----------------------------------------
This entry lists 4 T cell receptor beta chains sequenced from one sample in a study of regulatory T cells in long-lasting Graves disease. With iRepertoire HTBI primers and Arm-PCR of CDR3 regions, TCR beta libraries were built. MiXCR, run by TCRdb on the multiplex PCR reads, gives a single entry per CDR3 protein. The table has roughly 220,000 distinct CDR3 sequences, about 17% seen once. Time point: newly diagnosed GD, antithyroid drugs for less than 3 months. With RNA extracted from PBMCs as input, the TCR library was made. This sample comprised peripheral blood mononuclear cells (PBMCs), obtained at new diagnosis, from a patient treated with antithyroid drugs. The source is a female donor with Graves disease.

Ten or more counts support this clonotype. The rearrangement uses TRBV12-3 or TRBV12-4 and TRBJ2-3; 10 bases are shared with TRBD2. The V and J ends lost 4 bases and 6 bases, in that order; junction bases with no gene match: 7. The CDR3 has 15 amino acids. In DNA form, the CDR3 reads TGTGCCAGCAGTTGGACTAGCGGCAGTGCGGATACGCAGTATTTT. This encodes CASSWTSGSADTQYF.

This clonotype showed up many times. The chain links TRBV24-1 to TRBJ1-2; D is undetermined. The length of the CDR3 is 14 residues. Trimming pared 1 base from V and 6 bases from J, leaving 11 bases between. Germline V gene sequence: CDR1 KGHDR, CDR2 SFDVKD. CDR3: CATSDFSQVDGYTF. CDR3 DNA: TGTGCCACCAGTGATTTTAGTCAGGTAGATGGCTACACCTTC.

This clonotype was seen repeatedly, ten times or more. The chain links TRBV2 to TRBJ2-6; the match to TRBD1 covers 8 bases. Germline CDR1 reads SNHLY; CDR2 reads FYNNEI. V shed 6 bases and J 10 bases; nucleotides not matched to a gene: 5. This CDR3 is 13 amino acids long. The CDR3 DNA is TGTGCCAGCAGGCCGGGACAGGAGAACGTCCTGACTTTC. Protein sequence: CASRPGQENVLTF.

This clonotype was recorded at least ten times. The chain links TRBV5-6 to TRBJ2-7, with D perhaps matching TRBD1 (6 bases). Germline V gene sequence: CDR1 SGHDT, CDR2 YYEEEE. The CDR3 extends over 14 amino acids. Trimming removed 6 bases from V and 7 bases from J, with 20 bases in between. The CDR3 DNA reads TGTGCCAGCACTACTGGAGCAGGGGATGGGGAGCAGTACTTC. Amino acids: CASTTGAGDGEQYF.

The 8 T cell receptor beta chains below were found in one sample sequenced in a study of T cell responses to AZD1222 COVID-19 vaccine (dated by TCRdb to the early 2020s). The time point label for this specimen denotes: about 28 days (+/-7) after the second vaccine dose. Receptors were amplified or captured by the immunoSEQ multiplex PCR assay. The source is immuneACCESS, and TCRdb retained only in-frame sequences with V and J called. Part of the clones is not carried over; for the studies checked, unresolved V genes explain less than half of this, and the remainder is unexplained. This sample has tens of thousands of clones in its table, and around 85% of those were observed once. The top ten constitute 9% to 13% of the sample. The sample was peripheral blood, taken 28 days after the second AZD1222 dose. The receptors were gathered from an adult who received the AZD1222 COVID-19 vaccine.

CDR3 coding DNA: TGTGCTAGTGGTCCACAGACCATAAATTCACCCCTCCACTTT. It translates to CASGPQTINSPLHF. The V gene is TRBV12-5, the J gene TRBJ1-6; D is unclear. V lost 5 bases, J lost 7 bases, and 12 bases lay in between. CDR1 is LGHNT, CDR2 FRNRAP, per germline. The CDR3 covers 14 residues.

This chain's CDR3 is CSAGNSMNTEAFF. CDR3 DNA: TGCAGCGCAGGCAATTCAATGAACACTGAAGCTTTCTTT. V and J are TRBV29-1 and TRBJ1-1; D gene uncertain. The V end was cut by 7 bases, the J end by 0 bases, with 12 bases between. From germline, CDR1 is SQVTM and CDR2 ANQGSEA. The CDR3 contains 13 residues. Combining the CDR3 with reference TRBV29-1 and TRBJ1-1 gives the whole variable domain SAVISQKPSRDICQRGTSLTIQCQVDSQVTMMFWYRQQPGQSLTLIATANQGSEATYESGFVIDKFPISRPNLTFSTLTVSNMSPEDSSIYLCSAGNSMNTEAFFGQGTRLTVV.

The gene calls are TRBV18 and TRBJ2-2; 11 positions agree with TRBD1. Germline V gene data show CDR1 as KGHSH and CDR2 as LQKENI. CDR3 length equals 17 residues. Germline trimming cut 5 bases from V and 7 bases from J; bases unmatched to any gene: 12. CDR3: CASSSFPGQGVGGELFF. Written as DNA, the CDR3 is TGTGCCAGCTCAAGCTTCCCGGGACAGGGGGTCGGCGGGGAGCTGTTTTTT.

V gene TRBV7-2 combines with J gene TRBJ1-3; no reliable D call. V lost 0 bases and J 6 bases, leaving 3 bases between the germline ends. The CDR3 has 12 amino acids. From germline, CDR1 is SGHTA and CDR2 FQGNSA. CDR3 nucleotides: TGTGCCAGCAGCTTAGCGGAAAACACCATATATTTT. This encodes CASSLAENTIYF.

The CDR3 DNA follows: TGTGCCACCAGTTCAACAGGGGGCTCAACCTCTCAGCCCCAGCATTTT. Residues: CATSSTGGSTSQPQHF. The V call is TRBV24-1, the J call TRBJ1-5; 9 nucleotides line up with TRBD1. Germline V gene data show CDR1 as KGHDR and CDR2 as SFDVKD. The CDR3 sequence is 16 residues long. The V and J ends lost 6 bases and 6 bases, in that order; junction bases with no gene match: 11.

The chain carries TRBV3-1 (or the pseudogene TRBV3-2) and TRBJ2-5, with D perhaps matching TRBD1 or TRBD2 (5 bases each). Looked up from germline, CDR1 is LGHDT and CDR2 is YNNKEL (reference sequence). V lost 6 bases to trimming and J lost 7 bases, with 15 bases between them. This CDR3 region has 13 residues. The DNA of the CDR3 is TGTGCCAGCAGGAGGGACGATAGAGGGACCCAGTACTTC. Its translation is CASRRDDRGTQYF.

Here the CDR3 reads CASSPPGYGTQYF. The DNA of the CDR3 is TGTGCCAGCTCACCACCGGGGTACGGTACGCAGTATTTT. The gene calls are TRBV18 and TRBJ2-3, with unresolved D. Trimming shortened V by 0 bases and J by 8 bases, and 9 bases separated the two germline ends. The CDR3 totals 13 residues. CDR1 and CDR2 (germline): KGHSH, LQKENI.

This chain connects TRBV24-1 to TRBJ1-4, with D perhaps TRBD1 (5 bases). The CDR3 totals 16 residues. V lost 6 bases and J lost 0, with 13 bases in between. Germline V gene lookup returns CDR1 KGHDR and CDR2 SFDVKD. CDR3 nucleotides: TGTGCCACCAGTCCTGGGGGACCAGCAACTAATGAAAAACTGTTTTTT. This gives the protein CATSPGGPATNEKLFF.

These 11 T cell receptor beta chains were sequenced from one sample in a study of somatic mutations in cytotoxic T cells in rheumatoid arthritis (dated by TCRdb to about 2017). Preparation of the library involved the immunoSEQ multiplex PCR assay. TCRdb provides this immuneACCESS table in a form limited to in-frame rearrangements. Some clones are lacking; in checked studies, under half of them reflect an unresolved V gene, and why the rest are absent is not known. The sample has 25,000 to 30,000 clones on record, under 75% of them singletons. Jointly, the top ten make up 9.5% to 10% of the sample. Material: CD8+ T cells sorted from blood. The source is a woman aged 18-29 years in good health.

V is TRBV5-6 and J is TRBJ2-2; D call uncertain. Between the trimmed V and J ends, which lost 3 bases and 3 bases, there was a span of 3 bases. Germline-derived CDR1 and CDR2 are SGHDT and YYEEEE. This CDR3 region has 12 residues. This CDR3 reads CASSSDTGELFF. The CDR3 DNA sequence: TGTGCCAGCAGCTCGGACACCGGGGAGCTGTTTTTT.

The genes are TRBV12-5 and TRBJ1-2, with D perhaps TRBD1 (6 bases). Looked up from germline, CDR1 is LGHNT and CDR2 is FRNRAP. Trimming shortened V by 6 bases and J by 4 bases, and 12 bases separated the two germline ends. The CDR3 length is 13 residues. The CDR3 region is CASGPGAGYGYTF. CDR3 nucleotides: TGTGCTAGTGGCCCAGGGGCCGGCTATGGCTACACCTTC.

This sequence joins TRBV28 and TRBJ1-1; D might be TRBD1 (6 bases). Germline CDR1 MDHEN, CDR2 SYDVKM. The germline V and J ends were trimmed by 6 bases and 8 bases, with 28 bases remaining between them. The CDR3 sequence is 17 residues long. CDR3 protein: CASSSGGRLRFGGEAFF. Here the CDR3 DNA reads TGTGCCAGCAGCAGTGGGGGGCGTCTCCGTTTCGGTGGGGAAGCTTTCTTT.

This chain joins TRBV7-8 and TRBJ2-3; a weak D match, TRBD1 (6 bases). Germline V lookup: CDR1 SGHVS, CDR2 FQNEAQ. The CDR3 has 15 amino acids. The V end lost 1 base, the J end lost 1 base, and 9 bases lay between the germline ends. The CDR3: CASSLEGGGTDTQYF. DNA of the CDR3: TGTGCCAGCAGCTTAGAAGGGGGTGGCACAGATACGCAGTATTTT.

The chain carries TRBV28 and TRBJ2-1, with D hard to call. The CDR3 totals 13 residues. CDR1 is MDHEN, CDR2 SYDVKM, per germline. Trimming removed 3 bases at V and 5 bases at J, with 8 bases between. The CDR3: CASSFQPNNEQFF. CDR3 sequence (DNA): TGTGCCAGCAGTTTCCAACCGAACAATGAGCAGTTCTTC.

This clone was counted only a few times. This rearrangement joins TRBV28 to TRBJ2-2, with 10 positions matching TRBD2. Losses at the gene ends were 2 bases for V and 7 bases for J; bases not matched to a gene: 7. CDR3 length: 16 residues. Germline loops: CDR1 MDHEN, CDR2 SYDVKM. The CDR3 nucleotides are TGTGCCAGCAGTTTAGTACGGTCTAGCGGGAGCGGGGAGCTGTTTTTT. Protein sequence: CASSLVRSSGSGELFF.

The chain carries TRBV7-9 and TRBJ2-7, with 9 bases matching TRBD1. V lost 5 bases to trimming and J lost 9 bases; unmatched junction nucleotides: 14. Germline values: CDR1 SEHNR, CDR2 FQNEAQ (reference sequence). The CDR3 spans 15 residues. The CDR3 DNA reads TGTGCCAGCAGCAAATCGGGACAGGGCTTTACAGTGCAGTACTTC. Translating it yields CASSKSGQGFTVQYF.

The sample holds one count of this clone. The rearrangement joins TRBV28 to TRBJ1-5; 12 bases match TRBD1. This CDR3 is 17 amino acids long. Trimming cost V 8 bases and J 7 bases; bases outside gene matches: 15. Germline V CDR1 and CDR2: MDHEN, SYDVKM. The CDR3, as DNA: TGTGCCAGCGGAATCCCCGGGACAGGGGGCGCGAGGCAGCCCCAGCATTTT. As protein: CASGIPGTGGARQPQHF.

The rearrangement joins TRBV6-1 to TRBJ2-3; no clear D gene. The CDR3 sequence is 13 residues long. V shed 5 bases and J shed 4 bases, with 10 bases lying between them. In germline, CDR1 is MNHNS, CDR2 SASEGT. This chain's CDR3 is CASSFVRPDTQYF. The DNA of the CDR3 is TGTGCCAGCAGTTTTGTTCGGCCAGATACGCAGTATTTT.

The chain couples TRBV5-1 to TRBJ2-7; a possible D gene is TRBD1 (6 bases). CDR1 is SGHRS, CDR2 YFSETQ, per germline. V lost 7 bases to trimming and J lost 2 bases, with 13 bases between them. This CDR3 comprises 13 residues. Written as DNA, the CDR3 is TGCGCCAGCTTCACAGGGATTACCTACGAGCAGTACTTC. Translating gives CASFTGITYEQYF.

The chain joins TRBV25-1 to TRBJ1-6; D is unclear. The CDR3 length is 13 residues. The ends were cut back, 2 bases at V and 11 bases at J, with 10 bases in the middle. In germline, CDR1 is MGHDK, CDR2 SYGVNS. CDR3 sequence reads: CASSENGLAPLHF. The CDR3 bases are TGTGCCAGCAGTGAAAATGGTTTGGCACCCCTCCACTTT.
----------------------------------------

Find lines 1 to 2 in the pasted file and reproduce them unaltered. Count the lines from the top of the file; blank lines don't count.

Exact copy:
This entry lists 4 T cell receptor beta chains sequenced from one sample in a study of regulatory T cells in long-lasting Graves disease. With iRepertoire HTBI primers and Arm-PCR of CDR3 regions, TCR beta libraries were built. MiXCR, run by TCRdb on the multiplex PCR reads, gives a single entry per CDR3 protein. The table has roughly 220,000 distinct CDR3 sequences, about 17% seen once. Time point: newly diagnosed GD, antithyroid drugs for less than 3 months. With RNA extracted from PBMCs as input, the TCR library was made. This sample comprised peripheral blood mononuclear cells (PBMCs), obtained at new diagnosis, from a patient treated with antithyroid drugs. The source is a female donor with Graves disease.

Ten or more counts support this clonotype. The rearrangement uses TRBV12-3 or TRBV12-4 and TRBJ2-3; 10 bases are shared with TRBD2. The V and J ends lost 4 bases and 6 bases, in that order; junction bases with no gene match: 7. The CDR3 has 15 amino acids. In DNA form, the CDR3 reads TGTGCCAGCAGTTGGACTAGCGGCAGTGCGGATACGCAGTATTTT. This encodes CASSWTSGSADTQYF.